Where the game varies is how it includes a myriad of minigames for the player to experience, i.e. a 1-vs-1 sword fighting game, a ballroom rhythm dancing game where the goal is to court the daughter of a noble figure, etc. Each of these adds to the gameplay and gives the player a proper amount of immersion instead of acting as a passive bystander to a world of their design. This is another incredible game where players can choose what to do and where to raise their sails while learning more about history, and themselves.


  • This surprisingly fun game introduces historical figures and naval strategies and wraps them into an easily digestible and playable experience. Even people who don’t enjoy history will grow to love this game!
  • The minigames also cover ship-to-ship combat, with loading and firing cannons also set as a mini-game. You can be a part of the same processes used to take down enemies.

The player is asked to side with the French, Spanish, Dutch, or English for ships and employment. I’d choose the Dutch. And not just for the tulips.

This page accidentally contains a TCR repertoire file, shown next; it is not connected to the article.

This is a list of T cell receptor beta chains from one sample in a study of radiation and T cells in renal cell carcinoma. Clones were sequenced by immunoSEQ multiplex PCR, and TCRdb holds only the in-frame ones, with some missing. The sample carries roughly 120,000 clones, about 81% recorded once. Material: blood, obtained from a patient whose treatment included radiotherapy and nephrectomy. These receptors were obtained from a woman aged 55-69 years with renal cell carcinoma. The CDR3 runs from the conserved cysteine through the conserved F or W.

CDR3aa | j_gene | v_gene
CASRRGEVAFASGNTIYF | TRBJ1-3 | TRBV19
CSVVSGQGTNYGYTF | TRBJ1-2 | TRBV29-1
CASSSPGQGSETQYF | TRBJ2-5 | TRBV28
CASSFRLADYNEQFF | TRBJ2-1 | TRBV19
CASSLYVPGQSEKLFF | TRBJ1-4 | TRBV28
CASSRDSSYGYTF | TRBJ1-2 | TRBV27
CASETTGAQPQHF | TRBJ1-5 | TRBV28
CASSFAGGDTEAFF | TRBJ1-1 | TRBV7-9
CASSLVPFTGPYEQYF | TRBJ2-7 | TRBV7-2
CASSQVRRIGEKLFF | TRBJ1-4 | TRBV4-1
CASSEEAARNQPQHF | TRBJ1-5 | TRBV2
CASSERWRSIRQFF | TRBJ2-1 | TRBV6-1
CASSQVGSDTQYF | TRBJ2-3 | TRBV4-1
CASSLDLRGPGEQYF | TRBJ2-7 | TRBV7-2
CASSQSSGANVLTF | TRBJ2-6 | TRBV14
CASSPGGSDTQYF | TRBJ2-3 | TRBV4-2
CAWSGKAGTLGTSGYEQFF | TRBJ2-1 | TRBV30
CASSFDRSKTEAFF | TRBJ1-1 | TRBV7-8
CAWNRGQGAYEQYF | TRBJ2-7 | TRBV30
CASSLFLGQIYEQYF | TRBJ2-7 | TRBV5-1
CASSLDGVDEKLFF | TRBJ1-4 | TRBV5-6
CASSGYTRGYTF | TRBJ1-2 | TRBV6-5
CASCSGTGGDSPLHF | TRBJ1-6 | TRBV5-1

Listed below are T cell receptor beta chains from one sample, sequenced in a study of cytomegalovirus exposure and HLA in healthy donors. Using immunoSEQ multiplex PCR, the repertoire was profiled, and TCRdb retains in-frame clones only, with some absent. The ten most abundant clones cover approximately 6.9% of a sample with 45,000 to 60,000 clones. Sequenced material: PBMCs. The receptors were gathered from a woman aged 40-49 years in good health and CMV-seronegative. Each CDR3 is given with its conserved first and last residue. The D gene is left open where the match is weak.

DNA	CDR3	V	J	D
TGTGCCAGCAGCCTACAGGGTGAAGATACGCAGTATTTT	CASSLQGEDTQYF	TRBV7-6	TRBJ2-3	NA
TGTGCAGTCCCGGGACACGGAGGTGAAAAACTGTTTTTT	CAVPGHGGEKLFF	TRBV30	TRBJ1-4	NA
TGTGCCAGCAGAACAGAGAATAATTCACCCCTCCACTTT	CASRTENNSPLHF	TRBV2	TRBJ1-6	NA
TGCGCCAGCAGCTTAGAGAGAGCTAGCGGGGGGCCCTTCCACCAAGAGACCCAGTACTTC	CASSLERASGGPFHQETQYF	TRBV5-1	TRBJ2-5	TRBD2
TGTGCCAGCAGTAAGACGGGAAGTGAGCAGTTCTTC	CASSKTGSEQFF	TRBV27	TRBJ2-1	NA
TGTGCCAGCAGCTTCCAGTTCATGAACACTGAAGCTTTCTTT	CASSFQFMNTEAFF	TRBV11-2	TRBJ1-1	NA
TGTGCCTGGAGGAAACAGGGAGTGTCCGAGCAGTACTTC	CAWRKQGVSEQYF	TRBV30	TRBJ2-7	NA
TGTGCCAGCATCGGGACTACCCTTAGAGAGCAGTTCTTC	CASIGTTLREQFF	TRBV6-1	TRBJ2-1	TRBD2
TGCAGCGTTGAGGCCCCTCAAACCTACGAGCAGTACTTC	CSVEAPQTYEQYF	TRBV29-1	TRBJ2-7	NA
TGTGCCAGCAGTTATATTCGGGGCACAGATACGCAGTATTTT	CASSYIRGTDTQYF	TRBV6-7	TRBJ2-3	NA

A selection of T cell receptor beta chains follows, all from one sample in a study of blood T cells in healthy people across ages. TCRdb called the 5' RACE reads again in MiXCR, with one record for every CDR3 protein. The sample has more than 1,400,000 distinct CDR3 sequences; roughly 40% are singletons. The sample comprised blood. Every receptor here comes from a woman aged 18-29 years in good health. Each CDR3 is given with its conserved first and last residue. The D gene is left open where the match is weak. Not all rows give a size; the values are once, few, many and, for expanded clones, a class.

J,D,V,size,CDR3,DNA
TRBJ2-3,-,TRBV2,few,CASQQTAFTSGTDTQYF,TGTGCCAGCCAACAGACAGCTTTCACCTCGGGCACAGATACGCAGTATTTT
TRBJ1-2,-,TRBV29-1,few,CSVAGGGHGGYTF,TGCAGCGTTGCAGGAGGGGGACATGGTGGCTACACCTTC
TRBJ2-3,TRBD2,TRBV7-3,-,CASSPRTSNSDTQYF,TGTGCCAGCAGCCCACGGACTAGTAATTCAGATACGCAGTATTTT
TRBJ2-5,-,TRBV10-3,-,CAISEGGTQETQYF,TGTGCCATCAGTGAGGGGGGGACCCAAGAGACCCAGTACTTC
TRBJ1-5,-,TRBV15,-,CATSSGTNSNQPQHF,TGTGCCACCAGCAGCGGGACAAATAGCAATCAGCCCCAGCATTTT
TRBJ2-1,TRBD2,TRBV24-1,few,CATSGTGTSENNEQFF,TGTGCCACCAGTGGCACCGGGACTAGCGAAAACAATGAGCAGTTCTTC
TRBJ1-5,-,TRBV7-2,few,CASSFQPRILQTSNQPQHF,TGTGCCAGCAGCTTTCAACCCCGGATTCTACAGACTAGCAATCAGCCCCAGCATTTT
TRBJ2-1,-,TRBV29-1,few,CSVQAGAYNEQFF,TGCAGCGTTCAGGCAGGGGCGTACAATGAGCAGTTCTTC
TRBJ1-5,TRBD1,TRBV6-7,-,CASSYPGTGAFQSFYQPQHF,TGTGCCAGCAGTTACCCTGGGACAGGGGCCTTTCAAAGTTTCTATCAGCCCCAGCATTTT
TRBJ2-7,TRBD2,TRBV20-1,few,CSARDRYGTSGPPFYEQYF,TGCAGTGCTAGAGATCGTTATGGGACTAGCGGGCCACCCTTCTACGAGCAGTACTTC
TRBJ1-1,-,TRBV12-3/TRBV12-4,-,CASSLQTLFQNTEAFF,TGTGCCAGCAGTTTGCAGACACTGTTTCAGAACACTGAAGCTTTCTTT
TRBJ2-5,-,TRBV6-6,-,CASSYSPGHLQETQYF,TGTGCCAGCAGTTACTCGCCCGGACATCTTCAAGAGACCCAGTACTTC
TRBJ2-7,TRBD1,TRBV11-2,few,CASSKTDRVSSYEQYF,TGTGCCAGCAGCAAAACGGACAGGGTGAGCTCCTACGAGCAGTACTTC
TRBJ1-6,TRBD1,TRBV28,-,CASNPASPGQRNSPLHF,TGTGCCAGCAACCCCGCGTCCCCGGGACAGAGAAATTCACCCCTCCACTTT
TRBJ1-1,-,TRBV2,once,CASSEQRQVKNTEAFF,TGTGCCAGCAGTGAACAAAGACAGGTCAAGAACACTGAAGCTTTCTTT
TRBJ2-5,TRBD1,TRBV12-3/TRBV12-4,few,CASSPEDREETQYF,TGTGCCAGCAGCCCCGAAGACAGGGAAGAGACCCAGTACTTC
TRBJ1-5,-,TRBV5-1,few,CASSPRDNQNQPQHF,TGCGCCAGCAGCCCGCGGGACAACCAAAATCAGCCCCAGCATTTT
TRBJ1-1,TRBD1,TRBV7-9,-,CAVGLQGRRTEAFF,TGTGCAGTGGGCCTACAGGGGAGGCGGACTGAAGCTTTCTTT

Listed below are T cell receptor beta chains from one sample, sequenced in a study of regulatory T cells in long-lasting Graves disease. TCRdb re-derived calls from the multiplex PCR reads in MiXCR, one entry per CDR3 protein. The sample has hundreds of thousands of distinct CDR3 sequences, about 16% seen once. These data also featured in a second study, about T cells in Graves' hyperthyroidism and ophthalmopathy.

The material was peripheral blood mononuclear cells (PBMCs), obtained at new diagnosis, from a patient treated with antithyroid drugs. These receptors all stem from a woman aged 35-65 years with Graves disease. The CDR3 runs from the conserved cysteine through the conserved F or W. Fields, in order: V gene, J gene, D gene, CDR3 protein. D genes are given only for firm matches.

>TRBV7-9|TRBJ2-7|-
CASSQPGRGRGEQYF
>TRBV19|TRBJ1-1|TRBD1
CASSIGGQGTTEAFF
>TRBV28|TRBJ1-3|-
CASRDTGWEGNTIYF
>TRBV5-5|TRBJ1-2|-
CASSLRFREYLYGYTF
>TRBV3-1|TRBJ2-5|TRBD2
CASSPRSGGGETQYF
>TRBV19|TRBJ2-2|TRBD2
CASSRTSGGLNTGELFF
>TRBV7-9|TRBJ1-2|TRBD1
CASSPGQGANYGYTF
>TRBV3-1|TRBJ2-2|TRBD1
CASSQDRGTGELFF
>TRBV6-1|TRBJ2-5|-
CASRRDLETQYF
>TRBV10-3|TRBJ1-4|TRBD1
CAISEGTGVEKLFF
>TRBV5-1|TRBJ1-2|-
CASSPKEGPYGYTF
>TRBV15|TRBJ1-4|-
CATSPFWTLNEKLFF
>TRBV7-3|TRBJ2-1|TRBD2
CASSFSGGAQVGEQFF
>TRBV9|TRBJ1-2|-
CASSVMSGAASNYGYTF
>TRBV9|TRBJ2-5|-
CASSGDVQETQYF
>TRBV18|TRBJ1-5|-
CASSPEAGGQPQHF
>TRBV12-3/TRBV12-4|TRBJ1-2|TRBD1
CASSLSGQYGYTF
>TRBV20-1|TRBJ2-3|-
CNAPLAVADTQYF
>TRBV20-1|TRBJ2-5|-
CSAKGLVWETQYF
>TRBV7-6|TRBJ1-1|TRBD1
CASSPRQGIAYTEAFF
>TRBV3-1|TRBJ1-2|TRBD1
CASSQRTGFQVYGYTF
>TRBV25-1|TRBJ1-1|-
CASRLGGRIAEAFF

3) Return of the Obra Dinn - (PC/Switch/Xbox One)

Everyone is a sucker for a good mystery. Put it on the high seas in the 19th century and involve pirates and cursed cargo, and you have a mouth-watering adventure for both mystery and horror fans. “Return of the Obra Dinn” is a sepia-toned naval mystery from the brilliant mind of Lucas Pope, who also developed the hit indie game “Papers, Please.” The game was released for PC on October 18, 2018.

The titular Obra Dinn supposedly went missing in 1802 after it was sent to deliver its cargo and crew around The Cape of Good Hope but reappeared on another shore in 1808 with the crew missing or dead. The East India Company, baffled by the turn of events, sends an investigator - the player - to uncover what happened to their crew and cargo. The player must uncover this mystery with any tools, be it natural or super. However, some mysteries are best left buried in the sea.

A mystery in an enclosed space has been done to death in media, but “Return of the Obra Dinnn spices up the formula with one of the most unique mechanics I’ve seen. Before embarking on the vessel, the player is given a pocket watch called the Memento Mortem, which reveals the last few seconds of an individual’s life. Using this tool, a comprehensive list of the 60 crew members, and a detailed map, the player can sort through any information to find the victim's identity, how they died, and who was around when it happened.